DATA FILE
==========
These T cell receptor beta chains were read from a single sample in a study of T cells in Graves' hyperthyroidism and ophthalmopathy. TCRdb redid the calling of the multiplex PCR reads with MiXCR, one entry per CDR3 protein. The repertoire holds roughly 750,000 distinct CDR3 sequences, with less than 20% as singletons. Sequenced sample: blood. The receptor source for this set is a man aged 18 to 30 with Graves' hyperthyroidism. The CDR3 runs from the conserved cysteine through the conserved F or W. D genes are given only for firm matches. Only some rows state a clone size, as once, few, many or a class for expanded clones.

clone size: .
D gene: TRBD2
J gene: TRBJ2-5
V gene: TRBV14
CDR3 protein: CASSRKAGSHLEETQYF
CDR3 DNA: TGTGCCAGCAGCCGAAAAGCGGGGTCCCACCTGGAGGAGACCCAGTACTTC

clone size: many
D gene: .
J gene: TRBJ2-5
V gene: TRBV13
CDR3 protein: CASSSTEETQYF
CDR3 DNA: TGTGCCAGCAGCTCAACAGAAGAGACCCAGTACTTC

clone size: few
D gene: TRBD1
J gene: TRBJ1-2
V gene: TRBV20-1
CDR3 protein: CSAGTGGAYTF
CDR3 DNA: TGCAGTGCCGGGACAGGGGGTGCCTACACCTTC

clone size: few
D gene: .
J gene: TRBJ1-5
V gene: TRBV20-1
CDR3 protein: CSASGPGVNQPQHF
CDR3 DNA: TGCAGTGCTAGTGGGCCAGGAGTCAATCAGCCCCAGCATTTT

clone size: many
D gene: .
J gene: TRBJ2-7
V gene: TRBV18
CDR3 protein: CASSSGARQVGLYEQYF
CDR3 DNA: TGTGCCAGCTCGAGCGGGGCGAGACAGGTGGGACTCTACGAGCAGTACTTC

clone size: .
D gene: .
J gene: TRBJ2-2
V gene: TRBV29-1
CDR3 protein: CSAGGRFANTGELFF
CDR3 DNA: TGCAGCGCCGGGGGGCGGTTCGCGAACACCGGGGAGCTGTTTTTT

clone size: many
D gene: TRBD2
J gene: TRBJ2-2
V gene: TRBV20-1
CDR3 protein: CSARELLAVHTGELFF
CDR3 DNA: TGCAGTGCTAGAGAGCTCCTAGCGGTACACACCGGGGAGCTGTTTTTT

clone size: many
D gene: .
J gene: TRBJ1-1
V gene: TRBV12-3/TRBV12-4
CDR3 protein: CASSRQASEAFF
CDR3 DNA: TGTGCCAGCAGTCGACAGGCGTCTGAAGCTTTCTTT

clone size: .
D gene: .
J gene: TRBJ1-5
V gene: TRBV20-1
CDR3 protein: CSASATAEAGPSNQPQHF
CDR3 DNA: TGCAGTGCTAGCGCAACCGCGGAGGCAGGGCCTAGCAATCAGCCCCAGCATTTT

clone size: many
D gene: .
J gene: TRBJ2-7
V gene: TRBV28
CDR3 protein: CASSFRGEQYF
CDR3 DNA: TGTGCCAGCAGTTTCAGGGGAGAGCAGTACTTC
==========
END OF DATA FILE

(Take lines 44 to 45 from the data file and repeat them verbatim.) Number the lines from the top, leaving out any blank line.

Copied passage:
clone size: many
D gene: .